By Lyle Niedens


KANSAS CITY (B)--Second-quarter results Aug. 10 for Keebler Foods Co., the second-biggest U.S. cookie and cracker manufacturer, and its parent, Flowers Industries Inc., starkly reiterated why the latter likely will sell its 55% stake in Keebler by the end of the year.

Keebler's profits, which kept Flowers from reporting a loss for the quarter, totaled $32.8 million, or 37 cents a share. That is 2 cents per share higher than the consensus projection of Wall Street analysts surveyed by First Call/Thomson Financial and 38% higher than last year's $23.7 million, or 27 cents per share.

Those results excluded a one-time credit of $1 million in this year's quarter and a restructuring write-off of $69.2 million last year. They include a 1-cent-per share gain on the sale of a non-operating bakery.

Flowers, on the other hand, continued struggling with production difficulties at its Mrs. Smith's unit. The frozen baked goods division lost $13.8 million on an operating basis in the period ended July 15.

As a result, Thomasville, GA-based Flowers said its quarterly income rose to just $5.5 million, or 6 cents a share. That beat last year's $27.7 million loss in the quarter, or 28 cents a share. But it failed to meet the consensus First Call/Thomson Financial estimate of 7 cents per share.

David Goldman, an industry analyst with SunTrust Equitable Securities, said the results reinforce the reason Flowers' and Keebler's boards announced last month that they have initiated a strategic review. That review likely will lead to Keebler's sale, after which Flowers would spin off its remaining businesses to shareholders.

"It is more of the same," said Goldman. "Flowers disappointed (Wall Street) and Keebler knocked the cover off the ball. There just doesn't seem to be any end to the upside the company is capable of delivering."

Keebler's sales rose 4% to $614 million during the quarter. Company officials said sales of its core Townhouse, Club and Grahams cracker lines increased solidly, and Cheez-Its' revenues grew 3%.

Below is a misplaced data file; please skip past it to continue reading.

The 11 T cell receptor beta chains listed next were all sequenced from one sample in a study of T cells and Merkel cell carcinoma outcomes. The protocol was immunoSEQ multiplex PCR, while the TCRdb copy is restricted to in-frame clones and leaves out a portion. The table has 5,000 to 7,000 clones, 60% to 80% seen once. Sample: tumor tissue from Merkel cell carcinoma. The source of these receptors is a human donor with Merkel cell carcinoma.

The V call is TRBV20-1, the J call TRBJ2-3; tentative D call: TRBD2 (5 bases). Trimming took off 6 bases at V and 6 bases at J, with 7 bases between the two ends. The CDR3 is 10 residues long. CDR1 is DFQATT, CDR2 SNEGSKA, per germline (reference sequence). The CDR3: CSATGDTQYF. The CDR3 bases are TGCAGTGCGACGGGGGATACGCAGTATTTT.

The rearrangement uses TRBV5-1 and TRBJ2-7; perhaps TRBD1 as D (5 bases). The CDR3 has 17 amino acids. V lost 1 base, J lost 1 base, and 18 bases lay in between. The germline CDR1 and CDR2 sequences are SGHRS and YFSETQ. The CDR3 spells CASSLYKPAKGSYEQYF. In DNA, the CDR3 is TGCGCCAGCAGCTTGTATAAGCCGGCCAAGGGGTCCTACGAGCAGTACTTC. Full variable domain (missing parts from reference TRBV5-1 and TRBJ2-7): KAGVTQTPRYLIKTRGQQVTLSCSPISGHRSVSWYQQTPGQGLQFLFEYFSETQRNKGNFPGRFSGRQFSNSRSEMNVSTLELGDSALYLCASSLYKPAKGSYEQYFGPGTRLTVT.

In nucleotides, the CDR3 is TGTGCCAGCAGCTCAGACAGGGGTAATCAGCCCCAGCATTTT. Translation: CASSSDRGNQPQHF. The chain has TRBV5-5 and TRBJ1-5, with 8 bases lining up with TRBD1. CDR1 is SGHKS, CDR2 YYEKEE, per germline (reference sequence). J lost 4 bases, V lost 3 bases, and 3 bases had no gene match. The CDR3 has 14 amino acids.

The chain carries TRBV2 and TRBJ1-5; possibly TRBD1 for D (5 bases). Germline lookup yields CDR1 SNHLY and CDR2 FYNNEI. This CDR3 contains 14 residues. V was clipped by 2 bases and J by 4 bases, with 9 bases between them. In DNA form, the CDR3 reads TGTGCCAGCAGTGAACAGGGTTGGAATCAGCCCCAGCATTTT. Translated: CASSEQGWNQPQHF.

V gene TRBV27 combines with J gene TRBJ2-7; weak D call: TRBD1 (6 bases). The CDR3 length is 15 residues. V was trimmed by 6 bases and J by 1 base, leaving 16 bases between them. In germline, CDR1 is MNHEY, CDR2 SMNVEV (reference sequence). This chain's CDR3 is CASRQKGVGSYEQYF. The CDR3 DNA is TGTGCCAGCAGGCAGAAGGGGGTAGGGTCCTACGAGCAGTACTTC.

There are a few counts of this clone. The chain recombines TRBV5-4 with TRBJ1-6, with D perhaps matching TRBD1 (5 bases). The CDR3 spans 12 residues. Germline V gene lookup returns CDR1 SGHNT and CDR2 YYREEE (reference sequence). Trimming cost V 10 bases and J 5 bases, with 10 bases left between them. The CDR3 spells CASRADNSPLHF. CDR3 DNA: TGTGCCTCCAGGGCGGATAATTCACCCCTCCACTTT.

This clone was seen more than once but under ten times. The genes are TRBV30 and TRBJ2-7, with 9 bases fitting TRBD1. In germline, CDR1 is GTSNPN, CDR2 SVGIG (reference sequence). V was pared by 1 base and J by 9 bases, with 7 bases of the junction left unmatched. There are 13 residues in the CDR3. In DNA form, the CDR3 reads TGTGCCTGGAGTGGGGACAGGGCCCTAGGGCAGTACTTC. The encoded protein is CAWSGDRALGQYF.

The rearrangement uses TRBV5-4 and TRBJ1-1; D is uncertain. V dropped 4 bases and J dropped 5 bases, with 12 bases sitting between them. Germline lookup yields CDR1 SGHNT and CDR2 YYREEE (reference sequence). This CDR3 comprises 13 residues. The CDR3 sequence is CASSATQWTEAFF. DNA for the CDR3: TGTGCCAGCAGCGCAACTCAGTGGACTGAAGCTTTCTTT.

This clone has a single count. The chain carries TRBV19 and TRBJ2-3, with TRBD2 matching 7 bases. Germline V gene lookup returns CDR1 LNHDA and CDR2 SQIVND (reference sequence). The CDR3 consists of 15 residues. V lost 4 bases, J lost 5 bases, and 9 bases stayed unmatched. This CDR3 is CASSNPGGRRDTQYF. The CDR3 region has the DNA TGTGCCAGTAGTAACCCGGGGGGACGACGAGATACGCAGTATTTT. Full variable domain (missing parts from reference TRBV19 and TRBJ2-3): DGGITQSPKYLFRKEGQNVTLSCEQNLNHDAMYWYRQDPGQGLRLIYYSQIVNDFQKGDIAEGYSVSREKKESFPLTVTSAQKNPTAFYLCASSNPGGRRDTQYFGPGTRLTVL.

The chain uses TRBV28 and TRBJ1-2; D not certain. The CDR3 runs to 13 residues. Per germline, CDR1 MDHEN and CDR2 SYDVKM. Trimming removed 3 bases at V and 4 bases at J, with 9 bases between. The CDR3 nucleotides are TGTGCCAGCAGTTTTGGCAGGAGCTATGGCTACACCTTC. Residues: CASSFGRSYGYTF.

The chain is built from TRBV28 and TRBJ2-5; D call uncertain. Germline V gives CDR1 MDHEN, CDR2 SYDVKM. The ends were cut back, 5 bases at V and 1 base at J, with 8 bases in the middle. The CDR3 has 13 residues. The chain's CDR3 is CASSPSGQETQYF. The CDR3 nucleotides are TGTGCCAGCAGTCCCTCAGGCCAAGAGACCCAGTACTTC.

But the company's cookie line experienced some difficulty in the face of deep price discounting by industry leader Nabisco Holdings. During the four-week period ended July 16, Nabisco's cookie sales volume rose 10% while Keebler's declined 2%, according to data compiled by Information Resources Inc.

Nabisco, though, recently announced a price increase on many of its products that currently is flowing through the grocery supply chain. Keebler also plans to raise prices 1 to 1.5% on an annualized basis across its product portfolio.

"This is an industry that has proven deep discounting doesn't drive market growth," said Dave Vermylen, president of Keebler brands, during a conference call with analysts and investors Aug. 10. " The key to growing the business is innovation, performance and execution, not pricing."

In that vein, Keebler continues integrating its recently purchased Austin Foods snack unit into its distribution chain in the Southeast.

Sam Reed, Keebler's chief executive, said buying the unit already has saved the company $10.4 million on an annualized basis, surpassing the company's hopes of $10 million in cost savings by the second year of the acquisition.

Keebler also has added branded ice cream cones to its foodservice division. But by far its biggest growth initiative will hit retail stores in the second half of the year.

That is when Keebler will introduce its new Sesame Street line, consisting of 12 cookie items and four cracker products. Reed said the line should boost direct-store delivery sales growth from 2.6% in the second quarter to 4 to 6% by the end of the year. Long term, he foresees it growing into Keebler's sixth $100 million brand.

"I am really pleased with the state of our business," Reed said. "We have set the stage for what promises to be an exhilarating second half."

Nonetheless, company officials said they remain comfortable with First Call's current consensus projections for the third and fourth quarters, though they now see profits for the entire fiscal year rising to $1.85 per share, up 2 cents per share from First Call's current projection.

Prospects remain darker at Flowers, which simply has not overcome continued production problems at its Mrs. Smith's facilities.

The unit's woes actually overshadowed a decent performance by Flowers' fresh baking unit, which earned $20.4 million in operating income during the quarter, a 9% increase from last year.

Amos McMullian, Flowers' chief executive, said in a news release that the company "is making progress" with the turnaround at Mrs. Smith's. But most analysts and investors have given up hope in that regard.

With Keebler's shares trading in the range of $44t o 45 per share, where they soared after July's announcement, Goldman said Flowers' stock should be trading at $25 to 29 per share. Instead, a 1.19% boost Aug. 10 pushed the stock up only 25 cents to finish at $21.25 on the New York Stock Exchange.

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